The mylar storage bags sounds great. By any chance do you know where I can find large mylar bags. More along the lines of 30-gal to 55-gal? Thanks for your time in this matter.!

  2. Barn Cat says:

    And don’t forget to store enough pet food.

    • Smooth says:

      Pets are food.

      • Cindy says:

        wow, I would really have to be hard up to eat my pets. Seriously, you go after my pets as food and we will be eating YOU.
        My pets are not just my pets, they are my family and I have made sure that they have food and water too.

        • Carolyn says:

          Agree completely with you Cindy; Pets are members of the family and no way are they to be eaten but cared for.

      • Pets can also be part of your security. Our mutt protects our hens. She has killed two possums who got into the chicken run and a fox that was attempting to dig it’s way in. She is also an excellent alarm system. Our hens aren’t pets so eventually they will be food after they egg laying days are over with. Our cat is an excellent mouser and seems a little perverted since she seems to enjoy it to the point of ignoring all else when she senses one in the house. The only pet we have that I consider useless is the Quaker parrot. The rest of them we plan to store feed for.

        • John Potts says:

          We have a fourteen year old Yorky mix.  Anyone comes around during the day she barks, we praise her.  At night, however, she justs emits a low growl to wake everyone up.  We are sailors out of Alaska.  On this trip I am sure we would have been boarded at least twice in the last four years if not for Mollie.  When we move ashore we will have another small, intelligent dog backed up by a War Dog , or two.  I know one old boy that if he were to give the word, you be dead.  My brother’s dogs will all begin barking on command.  He has a good mix of dogs.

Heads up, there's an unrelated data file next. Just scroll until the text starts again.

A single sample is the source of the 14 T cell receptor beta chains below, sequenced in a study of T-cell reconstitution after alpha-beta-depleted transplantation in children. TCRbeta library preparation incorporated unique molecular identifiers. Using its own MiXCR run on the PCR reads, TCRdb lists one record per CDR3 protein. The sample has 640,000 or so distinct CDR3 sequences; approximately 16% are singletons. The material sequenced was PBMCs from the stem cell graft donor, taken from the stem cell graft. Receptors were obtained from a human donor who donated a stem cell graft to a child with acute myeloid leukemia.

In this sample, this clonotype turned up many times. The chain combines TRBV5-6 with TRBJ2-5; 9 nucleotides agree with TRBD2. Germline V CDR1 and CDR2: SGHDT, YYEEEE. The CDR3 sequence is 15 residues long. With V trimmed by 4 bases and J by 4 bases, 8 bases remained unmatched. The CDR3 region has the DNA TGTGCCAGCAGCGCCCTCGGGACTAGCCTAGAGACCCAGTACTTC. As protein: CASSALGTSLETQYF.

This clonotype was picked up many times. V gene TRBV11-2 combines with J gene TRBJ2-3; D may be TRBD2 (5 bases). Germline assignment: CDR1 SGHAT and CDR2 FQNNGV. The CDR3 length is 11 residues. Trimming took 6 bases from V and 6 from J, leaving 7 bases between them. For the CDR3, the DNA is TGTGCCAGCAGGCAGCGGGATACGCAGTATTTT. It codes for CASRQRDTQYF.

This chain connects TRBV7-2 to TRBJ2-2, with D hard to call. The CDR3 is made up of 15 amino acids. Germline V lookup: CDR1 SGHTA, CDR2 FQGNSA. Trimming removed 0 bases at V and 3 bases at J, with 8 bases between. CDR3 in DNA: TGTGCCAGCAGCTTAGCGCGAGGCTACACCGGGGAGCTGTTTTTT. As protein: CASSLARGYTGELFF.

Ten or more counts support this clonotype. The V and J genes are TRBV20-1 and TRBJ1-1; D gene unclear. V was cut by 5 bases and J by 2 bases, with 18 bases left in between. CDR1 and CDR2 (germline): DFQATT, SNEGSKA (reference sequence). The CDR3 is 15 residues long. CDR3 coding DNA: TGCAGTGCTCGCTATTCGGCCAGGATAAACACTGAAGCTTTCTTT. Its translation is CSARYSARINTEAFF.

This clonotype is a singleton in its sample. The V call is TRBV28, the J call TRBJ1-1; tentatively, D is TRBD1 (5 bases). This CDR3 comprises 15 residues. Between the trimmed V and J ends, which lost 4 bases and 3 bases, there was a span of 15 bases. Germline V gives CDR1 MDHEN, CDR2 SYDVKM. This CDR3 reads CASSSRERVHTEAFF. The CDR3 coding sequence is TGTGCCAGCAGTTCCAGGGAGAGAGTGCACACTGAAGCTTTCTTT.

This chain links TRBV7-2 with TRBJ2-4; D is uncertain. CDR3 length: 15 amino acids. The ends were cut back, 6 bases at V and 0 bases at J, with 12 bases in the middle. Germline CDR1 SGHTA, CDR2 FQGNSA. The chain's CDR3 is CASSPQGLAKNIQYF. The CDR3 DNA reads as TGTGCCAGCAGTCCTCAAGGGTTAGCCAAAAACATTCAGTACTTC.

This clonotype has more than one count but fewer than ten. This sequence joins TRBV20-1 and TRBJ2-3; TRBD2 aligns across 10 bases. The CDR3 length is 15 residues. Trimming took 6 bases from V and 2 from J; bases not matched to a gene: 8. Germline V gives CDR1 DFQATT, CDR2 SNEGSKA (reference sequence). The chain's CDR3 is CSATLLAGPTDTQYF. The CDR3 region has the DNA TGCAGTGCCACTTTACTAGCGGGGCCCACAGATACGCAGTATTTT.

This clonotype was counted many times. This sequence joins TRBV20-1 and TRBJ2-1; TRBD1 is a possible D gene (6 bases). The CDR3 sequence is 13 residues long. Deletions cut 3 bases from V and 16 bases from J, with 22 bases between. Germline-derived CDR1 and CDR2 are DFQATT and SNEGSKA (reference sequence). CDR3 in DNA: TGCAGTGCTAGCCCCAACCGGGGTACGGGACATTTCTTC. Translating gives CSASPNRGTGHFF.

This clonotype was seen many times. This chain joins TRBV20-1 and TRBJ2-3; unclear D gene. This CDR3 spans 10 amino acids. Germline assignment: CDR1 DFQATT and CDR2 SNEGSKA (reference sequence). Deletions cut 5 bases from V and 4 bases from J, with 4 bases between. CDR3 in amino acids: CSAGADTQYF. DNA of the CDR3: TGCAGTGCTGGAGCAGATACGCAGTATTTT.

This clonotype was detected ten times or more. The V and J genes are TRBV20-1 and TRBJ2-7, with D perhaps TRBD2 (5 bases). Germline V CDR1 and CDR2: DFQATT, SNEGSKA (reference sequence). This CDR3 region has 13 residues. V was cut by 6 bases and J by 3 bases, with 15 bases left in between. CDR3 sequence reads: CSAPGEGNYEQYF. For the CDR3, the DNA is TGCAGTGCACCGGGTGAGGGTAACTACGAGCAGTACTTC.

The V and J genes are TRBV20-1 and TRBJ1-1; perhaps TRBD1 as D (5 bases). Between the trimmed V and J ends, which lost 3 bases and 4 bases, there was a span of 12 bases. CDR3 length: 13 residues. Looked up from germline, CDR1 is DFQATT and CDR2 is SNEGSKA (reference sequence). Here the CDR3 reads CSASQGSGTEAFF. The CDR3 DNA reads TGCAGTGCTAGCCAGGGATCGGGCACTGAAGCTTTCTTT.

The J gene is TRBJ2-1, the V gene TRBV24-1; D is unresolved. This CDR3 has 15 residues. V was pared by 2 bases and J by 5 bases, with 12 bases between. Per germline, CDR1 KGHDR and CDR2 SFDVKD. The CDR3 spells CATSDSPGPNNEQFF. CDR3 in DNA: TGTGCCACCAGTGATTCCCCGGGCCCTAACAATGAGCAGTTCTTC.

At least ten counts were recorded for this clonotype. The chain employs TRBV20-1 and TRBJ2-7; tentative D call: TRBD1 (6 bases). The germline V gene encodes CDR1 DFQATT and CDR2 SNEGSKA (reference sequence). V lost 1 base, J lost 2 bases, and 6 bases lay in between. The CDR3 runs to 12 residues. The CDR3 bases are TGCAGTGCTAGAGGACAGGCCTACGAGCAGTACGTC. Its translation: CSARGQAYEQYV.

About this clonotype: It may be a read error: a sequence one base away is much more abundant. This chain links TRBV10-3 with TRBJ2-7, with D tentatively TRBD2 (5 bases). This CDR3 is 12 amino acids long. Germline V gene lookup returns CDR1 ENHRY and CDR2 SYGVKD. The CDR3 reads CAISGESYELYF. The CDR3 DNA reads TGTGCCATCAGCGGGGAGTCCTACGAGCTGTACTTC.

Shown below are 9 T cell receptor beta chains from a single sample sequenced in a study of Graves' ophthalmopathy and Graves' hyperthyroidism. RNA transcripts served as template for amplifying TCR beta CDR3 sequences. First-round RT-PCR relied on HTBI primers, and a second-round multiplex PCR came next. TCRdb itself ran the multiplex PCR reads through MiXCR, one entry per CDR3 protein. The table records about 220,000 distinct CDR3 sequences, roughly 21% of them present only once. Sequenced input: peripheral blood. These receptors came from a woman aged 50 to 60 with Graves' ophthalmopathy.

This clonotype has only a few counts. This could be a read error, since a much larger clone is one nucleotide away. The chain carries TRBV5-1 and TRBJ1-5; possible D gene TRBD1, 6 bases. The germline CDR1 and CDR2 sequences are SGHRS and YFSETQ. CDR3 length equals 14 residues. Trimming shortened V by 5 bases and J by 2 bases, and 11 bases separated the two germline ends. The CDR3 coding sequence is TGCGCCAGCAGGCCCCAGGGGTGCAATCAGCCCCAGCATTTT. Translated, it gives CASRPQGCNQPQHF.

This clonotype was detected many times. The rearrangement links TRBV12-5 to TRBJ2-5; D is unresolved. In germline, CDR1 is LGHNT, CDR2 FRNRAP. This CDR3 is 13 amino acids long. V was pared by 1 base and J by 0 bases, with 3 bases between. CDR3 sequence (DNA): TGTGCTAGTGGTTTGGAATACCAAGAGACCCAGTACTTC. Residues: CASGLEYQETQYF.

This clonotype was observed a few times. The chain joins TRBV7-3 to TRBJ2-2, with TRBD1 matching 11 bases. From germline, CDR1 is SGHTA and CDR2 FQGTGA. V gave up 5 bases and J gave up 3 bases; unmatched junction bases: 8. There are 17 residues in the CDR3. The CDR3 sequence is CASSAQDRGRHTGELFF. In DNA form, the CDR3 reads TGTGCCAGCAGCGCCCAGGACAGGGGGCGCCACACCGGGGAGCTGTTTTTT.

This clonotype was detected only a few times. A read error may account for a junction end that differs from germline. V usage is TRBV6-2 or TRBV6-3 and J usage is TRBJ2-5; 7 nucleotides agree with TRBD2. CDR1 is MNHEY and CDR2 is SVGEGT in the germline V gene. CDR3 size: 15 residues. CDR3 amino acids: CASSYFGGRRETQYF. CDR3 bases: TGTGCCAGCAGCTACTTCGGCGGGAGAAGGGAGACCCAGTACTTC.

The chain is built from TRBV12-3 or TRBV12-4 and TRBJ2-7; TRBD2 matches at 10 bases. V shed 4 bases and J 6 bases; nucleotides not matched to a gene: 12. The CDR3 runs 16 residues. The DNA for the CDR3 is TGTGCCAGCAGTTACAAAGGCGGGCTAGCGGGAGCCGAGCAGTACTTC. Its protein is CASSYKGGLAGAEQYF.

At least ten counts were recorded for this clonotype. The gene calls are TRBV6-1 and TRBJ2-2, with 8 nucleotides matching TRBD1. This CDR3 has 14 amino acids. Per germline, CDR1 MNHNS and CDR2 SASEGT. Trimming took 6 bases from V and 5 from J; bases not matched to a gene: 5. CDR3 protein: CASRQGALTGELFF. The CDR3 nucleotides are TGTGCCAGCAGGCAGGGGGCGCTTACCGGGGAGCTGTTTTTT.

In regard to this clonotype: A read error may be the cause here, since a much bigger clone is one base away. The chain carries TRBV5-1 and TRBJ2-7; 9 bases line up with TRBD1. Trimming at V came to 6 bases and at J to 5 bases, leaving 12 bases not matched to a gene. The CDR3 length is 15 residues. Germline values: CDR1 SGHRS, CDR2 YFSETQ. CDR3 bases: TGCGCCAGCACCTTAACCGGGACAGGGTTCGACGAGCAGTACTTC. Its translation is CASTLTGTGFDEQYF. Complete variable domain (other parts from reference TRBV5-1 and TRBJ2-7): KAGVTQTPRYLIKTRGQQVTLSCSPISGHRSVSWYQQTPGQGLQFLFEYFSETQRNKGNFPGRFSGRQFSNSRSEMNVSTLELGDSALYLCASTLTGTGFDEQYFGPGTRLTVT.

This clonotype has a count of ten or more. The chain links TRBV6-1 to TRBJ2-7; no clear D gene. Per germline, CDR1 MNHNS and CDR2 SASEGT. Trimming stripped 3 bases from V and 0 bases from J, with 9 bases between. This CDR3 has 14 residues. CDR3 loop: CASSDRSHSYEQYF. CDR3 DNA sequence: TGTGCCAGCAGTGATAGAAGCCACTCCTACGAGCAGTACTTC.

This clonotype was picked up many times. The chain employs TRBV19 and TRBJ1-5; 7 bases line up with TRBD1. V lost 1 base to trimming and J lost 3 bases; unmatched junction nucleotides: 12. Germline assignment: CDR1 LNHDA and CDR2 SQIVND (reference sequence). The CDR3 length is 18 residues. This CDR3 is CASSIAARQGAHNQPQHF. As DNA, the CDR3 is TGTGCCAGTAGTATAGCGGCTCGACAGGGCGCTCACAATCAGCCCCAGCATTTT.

3. No doubt I could have checked off most of your list not too long ago! Thanks for the reminder and hopefully beginners can learn from these mistakes.

  4. Kimberly Martin says:

    What about storing freezer items? Meats and so forth. I have heard people say its a waste to stock up because if the power goes you lose it all. What say you? Generator? Bad idea?

    • Hello Kimberly. Thanks for your post. For me personally, I think that it is best to store a variety of foods and food types. Examples: dried items, dehydrated foods, canned foods, refrigerated, frozen, home canned foods, foods stored in mylar bags, stored in 5 gallon buckets and more…
      If you have a plan to be able to cook up the food quickly that you store in your freezer, then I think that it would be alright to have some food storage in a freezer.
      If you are going to freeze meats, you may want to have some way to cook the meat quickly, be able to can you meats or have a way to make jerky in case the electricity is not working. Of course, you did mention a generator, so this would give you a bit more time to accomplish this task.